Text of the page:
• The Achilles’ heel of any tantrum is calm.  Calm works for the overstimulated tantrum because it specifically models what you want the child to achieve and doesn’t escalate the outburst.   And calm works for the naughty tantrum because they aren’t getting the one thing they want.  I’m certain that there is nothing more motivating to Sprout in this world than getting me mad.  He is a pro button pusher and as sad as it is, he’s grown to be most comfortable when he’s power-struggling with his caregivers.  It used to drive him crazy that he couldn’t make me mad but now he hardly ever tries, knowing it wont get him anywhere.  The truth is, he’s made me mad plenty, but by staying calm he was none the wiser.  During the worst, I just reminded myself that staying calm would not only benefit me through the one tantrum I was facing, but it would also lessen every one to come. 
  • Parenting takes first priority anywhere any time.  In the privacy of my own home or in the middle of a crowded store – I will parent that child no matter how many eyes are watching. 
  • The tantrums are his, not mine. I don’t own them. I’m not burdened by them – he is.  This relates to one of my primary parenting rules: I can’t control my child, nor do I want to.  The only person I can control is this world is me.  My job is to guide and to teach, but he is his own individual spirit in control of his body and mind.  There is no power struggle because I freely give him all the power he needs and deserves – but that also means he gets the responsibility of his actions. 
  • Don’t hold a grudge.  Tantrums happen. Its part of a child’s job description.  But if you are thinking about it and simmering over it for the rest of the day, they will too.   There is no more powerful teaching tool than modeling, so just let it go.

Parenting is hard and insanely complicated.  The overwhelming truth is that even though this post ridiculously long, dealing with tantrums is just a tiny piece of my parenting and discipline puzzle.  Also, I’ve screwed up on every single one of those bullet points up there.  But like I said, this is just one small piece and the sum is so much greater than its parts.  Keep calm and carry on!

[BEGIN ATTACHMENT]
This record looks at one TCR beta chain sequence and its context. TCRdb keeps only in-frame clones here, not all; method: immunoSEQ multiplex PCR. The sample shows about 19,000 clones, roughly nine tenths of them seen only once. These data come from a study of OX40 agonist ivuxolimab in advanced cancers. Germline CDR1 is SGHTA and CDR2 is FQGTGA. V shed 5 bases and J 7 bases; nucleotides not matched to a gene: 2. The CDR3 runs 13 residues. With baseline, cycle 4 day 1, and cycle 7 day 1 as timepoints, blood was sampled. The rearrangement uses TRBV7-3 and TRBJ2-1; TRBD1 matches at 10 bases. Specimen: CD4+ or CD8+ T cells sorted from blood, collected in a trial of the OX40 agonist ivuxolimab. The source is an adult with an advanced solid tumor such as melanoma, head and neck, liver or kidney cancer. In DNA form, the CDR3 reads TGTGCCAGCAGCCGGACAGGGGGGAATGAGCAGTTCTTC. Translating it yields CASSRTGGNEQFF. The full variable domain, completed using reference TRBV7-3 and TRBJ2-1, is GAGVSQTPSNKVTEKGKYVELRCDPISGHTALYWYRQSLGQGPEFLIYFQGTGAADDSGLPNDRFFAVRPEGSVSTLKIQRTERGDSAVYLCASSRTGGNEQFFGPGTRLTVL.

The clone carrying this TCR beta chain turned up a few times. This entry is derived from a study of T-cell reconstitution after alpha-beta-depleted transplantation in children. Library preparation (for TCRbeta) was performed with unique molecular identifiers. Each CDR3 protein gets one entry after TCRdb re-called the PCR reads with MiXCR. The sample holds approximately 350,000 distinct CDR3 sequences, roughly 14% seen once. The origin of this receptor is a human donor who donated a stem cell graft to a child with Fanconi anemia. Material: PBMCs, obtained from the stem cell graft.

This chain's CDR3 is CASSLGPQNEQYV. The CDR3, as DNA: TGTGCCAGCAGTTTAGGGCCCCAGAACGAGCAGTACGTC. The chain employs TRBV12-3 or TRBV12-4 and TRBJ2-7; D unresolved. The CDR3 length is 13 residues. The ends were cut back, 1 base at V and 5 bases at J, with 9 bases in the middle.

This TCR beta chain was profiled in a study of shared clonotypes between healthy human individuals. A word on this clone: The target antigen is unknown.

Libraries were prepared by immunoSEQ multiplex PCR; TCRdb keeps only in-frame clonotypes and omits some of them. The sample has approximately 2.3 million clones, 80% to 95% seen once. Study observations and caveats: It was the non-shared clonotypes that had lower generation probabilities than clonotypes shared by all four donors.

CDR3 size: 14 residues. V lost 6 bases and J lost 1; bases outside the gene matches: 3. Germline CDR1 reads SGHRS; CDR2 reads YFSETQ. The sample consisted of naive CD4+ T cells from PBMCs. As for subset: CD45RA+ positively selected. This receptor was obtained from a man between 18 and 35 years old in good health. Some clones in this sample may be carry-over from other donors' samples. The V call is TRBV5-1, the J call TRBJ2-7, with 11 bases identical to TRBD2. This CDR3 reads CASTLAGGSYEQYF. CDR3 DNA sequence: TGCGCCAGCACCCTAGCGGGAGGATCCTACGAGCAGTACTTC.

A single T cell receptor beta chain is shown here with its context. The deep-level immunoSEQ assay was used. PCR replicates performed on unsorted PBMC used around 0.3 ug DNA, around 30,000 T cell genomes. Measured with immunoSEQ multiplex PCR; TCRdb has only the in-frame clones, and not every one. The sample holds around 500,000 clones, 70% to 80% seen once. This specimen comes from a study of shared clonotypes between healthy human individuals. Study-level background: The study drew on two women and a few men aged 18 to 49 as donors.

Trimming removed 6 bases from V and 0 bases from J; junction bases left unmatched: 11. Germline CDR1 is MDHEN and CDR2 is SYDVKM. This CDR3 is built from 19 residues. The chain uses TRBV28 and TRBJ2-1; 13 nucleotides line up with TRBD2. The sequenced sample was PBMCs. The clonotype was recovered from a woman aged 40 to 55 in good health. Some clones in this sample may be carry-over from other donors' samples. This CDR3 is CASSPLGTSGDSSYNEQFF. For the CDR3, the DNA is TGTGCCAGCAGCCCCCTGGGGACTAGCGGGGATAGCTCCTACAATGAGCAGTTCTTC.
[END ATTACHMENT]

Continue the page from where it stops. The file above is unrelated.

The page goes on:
Questions? Reactions? Disagreements? Real-life scenarios? I’d love to hear ’em!

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11 Responses to “Tantrums 101”

  1. Amen. This is pretty much what we *TRY* to do – although I have a really hard time staying calm sometimes. *where is that blushing face when you need it?* You guys are doing an awesome job!

  2. This is wonderful stuff and I FULLY agree. Now, we only have a 13 month old, and haven’t dealt with too many tantrums yet…but every now and then, they’ll rear their ugly head. Same reasons as with Sprout- he’s either overstimulated and tired, or super frustrated with not being able to control things or communicate to us.

    We usually ignore the tantrum until it passes. Usually it passes within 5 minutes. It’s HARD to watch him so worked up, crying/screaming, sometimes making himself cough. But he’s doing it to himself, and needs to learn to calm himself down, even at this age. Prevention is great, but one can’t always prevent unfortunately.